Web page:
- Gail Cooke
Friday, February 21, 2014
Cat lovers, mystery lovers, and readers will take to the latest from Shirley Rousseau Murphy, popular author of the mystery series featuring talkative tomcat, Joe Grey. This time out she teams with her husband, Pat, to offer a rather offbeat thriller - a supernatural tale featuring Satan himself and Misto, a yellow tomcat who often appears in his spirit form and has the ability to see through time and space.
Misto is a very caring kitty and a force for good. He has known Lee Fontana since Lee was a child and is with him now in 1947 when Lee is paroled from prison. Once an expert train robber Lee is ill prepared for the way the world has changed during his incarceration. In addition to that Satan is often there to tempt him with just one more robbery, one more time so Lee can retire in comfort. Misto is well aware of Satan’s powers and Lee’s weaknesses but is determined that Lee will not become one more lost soul.
Lee’s parole includes a job driving a truck on a farm in Southern California - days spent under the hot sun. Foreman of the operation is Jake, an old friend of Lee’s, who has married Lucita, a beautiful woman apparently loved by both men. She appears untouched by age and the lovely home she has made for Jake plus the wealth acquired by Jake’s boss rankles Lee - he wants some of both for himself. And Mr. Satan is right there, whispering in his ear, telling him how easy it would be to get it.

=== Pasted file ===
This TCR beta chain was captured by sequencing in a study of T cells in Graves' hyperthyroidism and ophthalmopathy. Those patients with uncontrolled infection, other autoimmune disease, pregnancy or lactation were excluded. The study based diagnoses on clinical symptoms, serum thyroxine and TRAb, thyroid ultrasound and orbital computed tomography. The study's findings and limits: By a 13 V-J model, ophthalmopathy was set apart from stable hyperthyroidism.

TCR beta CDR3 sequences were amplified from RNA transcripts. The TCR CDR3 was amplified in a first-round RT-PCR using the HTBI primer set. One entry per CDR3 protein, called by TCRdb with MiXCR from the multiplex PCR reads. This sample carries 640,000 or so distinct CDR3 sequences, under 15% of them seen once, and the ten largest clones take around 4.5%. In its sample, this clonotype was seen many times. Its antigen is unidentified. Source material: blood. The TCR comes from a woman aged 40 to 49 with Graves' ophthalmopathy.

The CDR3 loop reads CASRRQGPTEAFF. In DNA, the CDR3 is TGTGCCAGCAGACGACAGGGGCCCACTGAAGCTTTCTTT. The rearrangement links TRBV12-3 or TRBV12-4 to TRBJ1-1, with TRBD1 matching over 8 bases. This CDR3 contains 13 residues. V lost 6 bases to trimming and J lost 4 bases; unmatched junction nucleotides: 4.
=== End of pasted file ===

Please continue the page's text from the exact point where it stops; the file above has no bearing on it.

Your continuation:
Misto is also right there to face down Satan in order to protect Lee. But, as brave and clever as he is how can he do it?
This mix of mystery and the paranormal keeps us guessing until the final pages and hoping for Misto’s return in another story.
- Gail Cooke
Saturday, February 15, 2014
You may well want to listen to this alone or with someone who loves you very much because you’re going to frequently laugh out loud. B.J. Novak, known to many of us as the writer/actor/director of the hit TV comedy The Office has given us a hilarious debut with One More Thing. It’s a pastiche of what we experience as humans - love, hope, fear, acceptance, ambition and more. Novak is obviously one blessed with an outre imagination and the ability to surprise. The 63 stories and vignettes are short, sometimes a bit longer and all infused with insight and rare humor. I mean where else will you find that wearing a red T-shirt all the time just might help someone find love?